• My kids ate dinner, fast food in front of the TV counts!  (Go on an ice cream "date" with one of my healthy children).
  • No blood was spilled in the last hour! (Take a hot bath with a trashy novel and a glass of wine after the kids go to bed).
  • Behavior Bingo - Behavior Bingo is something I heard about from somewhere on the web. As a way to cope with her children's behaviors, this mom started pretending that whenever her child did something annoying (like pitch a fit, or paint with poo, or call her a $%#*... she would sometimes act really excited like she'd gotten to put a marker on her imaginary bingo board. She didn't tell her kids what she was doing or why. Every now and then she would yell out, "Bingo!" She usually thanked the child for the behavior (again without telling the child why), and rewarded herself in some way (got an ice cream or a margarita or whatever). She said it made her feel better and confused the heck out of the child(ren). lol
    Image result for adulting award 
  • ... 


  • How to Have Good Dreams 
  • Deep breathing - slow, deep, even breaths from the diaphragm, rather than short, shallow breaths from the chest. Can try counting - especially if trying to go to sleep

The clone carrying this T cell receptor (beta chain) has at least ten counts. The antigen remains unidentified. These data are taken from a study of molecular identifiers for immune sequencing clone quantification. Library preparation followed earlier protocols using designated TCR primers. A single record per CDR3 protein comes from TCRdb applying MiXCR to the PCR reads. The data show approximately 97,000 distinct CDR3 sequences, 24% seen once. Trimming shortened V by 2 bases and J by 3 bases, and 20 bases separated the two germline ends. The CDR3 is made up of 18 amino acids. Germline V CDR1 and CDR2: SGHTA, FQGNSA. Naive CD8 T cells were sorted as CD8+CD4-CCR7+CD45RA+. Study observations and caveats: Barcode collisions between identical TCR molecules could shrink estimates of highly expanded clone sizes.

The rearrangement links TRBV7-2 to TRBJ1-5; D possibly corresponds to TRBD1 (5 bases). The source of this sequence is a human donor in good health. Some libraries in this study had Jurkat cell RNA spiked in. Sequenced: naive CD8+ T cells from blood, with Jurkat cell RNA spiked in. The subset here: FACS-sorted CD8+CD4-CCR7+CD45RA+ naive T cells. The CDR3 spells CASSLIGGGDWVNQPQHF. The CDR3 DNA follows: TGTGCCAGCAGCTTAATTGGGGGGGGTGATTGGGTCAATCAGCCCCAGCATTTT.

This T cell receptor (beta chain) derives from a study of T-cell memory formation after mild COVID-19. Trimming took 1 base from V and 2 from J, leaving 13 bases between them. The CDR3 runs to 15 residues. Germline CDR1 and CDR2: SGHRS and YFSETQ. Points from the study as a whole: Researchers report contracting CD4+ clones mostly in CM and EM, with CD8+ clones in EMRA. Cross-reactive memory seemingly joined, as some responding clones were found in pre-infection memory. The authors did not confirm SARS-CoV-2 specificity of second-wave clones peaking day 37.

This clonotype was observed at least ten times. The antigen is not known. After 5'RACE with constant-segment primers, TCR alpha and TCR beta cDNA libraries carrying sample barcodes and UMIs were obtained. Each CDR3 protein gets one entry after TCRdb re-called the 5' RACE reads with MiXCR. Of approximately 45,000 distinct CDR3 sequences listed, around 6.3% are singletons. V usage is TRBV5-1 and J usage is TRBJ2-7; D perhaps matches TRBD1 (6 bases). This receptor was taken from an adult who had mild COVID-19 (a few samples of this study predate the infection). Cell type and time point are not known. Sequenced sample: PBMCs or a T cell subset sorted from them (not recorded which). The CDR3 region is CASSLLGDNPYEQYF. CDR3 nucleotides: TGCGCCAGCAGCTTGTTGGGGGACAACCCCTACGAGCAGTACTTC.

- Get comfortable and relax muscles.- Inhale deeply and hold it.- Exhale and repeat.- Try adding stretching.
  • 4-7-8 Breath. I use this quick and simple breathing every night. It works!
  • EFT Emotional Freedom Techniques (aka Tapping).  This can be a full tapping routine or just something simple like a side hand chop.
  • Mantra (can be used with tapping) - Choose a positive, calming word or phrase. Repeat it over and over to yourself silently to prevent distracting thoughts from entering and calm yourself.
  • Exercises that cross the mid-brain (like Brain Gym).  Sometimes I use a tapping-type technique - like patting my left knee and then the right, over and over. I've also crossed my arms over my chest and alternately tapped the backs of my upper arms in a subtle way that others probably won't even notice.
  • EMDR is a therapy that works in similar ways (crossing the mid-brain).  
  • Exercise - Going for a walk or run, yoga, jumping on a trampoline to clear the mind and reduce stress.
  • Distraction/ Redirection - Find a different activity or something to focus on that distracts from an event that is causing stress.  Lots of ideas in this post about the Attachment Challenge.
- Read a book or magazine.- Listen to relaxing music or watch a video.- Do a crossword puzzle, or play an electronic game.- Make cookies.- Play with playdoh- Try lying down and taking a nap.- Go somewhere in your imagination.- Cocooning (create a cozy, womb-like area with books and soft toys).